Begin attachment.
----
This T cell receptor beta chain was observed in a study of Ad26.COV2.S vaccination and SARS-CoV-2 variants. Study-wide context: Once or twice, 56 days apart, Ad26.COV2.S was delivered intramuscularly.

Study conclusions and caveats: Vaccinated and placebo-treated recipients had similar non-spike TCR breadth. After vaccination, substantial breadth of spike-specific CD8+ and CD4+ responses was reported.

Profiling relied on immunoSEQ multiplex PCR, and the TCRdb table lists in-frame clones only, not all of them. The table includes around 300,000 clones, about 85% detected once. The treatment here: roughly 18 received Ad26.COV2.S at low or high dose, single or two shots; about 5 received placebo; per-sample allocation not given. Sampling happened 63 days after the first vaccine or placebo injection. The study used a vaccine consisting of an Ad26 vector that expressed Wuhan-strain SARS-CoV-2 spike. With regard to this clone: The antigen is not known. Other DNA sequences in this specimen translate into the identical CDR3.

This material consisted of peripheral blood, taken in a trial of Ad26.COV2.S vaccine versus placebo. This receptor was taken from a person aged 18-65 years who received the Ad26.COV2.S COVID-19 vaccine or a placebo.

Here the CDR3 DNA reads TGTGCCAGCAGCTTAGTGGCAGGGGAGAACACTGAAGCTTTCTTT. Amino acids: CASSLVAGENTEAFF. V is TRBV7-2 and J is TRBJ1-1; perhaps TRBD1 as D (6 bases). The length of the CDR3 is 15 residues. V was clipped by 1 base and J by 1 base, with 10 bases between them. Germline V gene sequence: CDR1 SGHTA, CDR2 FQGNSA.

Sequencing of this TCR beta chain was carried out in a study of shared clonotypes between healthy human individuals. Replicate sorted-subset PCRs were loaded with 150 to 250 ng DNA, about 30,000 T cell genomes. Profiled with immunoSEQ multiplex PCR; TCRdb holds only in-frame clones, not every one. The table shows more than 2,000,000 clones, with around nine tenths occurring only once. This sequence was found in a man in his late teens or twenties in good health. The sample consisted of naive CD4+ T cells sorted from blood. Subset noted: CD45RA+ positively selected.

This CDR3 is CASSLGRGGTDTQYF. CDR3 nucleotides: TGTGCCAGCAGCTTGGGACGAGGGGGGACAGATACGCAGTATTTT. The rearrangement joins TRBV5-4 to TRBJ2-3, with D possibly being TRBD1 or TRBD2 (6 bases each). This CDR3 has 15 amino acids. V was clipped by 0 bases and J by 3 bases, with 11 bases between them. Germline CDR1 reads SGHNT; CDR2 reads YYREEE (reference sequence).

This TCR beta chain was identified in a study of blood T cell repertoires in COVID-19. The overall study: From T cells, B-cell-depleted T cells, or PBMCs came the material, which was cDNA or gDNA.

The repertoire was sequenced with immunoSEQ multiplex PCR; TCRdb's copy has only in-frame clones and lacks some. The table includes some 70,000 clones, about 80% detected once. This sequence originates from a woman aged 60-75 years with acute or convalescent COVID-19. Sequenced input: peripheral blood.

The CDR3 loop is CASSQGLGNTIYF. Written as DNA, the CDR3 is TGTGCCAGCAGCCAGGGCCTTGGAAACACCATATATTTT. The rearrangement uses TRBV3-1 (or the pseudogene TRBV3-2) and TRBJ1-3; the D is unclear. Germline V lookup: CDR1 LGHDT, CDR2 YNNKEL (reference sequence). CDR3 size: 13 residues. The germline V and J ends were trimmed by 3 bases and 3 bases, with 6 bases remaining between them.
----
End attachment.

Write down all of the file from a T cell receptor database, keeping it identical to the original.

This T cell receptor beta chain was observed in a study of Ad26.COV2.S vaccination and SARS-CoV-2 variants. Study-wide context: Once or twice, 56 days apart, Ad26.COV2.S was delivered intramuscularly.

Study conclusions and caveats: Vaccinated and placebo-treated recipients had similar non-spike TCR breadth. After vaccination, substantial breadth of spike-specific CD8+ and CD4+ responses was reported.

Profiling relied on immunoSEQ multiplex PCR, and the TCRdb table lists in-frame clones only, not all of them. The table includes around 300,000 clones, about 85% detected once. The treatment here: roughly 18 received Ad26.COV2.S at low or high dose, single or two shots; about 5 received placebo; per-sample allocation not given. Sampling happened 63 days after the first vaccine or placebo injection. The study used a vaccine consisting of an Ad26 vector that expressed Wuhan-strain SARS-CoV-2 spike. With regard to this clone: The antigen is not known. Other DNA sequences in this specimen translate into the identical CDR3.

This material consisted of peripheral blood, taken in a trial of Ad26.COV2.S vaccine versus placebo. This receptor was taken from a person aged 18-65 years who received the Ad26.COV2.S COVID-19 vaccine or a placebo.

Here the CDR3 DNA reads TGTGCCAGCAGCTTAGTGGCAGGGGAGAACACTGAAGCTTTCTTT. Amino acids: CASSLVAGENTEAFF. V is TRBV7-2 and J is TRBJ1-1; perhaps TRBD1 as D (6 bases). The length of the CDR3 is 15 residues. V was clipped by 1 base and J by 1 base, with 10 bases between them. Germline V gene sequence: CDR1 SGHTA, CDR2 FQGNSA.

Sequencing of this TCR beta chain was carried out in a study of shared clonotypes between healthy human individuals. Replicate sorted-subset PCRs were loaded with 150 to 250 ng DNA, about 30,000 T cell genomes. Profiled with immunoSEQ multiplex PCR; TCRdb holds only in-frame clones, not every one. The table shows more than 2,000,000 clones, with around nine tenths occurring only once. This sequence was found in a man in his late teens or twenties in good health. The sample consisted of naive CD4+ T cells sorted from blood. Subset noted: CD45RA+ positively selected.

This CDR3 is CASSLGRGGTDTQYF. CDR3 nucleotides: TGTGCCAGCAGCTTGGGACGAGGGGGGACAGATACGCAGTATTTT. The rearrangement joins TRBV5-4 to TRBJ2-3, with D possibly being TRBD1 or TRBD2 (6 bases each). This CDR3 has 15 amino acids. V was clipped by 0 bases and J by 3 bases, with 11 bases between them. Germline CDR1 reads SGHNT; CDR2 reads YYREEE (reference sequence).

This TCR beta chain was identified in a study of blood T cell repertoires in COVID-19. The overall study: From T cells, B-cell-depleted T cells, or PBMCs came the material, which was cDNA or gDNA.

The repertoire was sequenced with immunoSEQ multiplex PCR; TCRdb's copy has only in-frame clones and lacks some. The table includes some 70,000 clones, about 80% detected once. This sequence originates from a woman aged 60-75 years with acute or convalescent COVID-19. Sequenced input: peripheral blood.

The CDR3 loop is CASSQGLGNTIYF. Written as DNA, the CDR3 is TGTGCCAGCAGCCAGGGCCTTGGAAACACCATATATTTT. The rearrangement uses TRBV3-1 (or the pseudogene TRBV3-2) and TRBJ1-3; the D is unclear. Germline V lookup: CDR1 LGHDT, CDR2 YNNKEL (reference sequence). CDR3 size: 13 residues. The germline V and J ends were trimmed by 3 bases and 3 bases, with 6 bases remaining between them.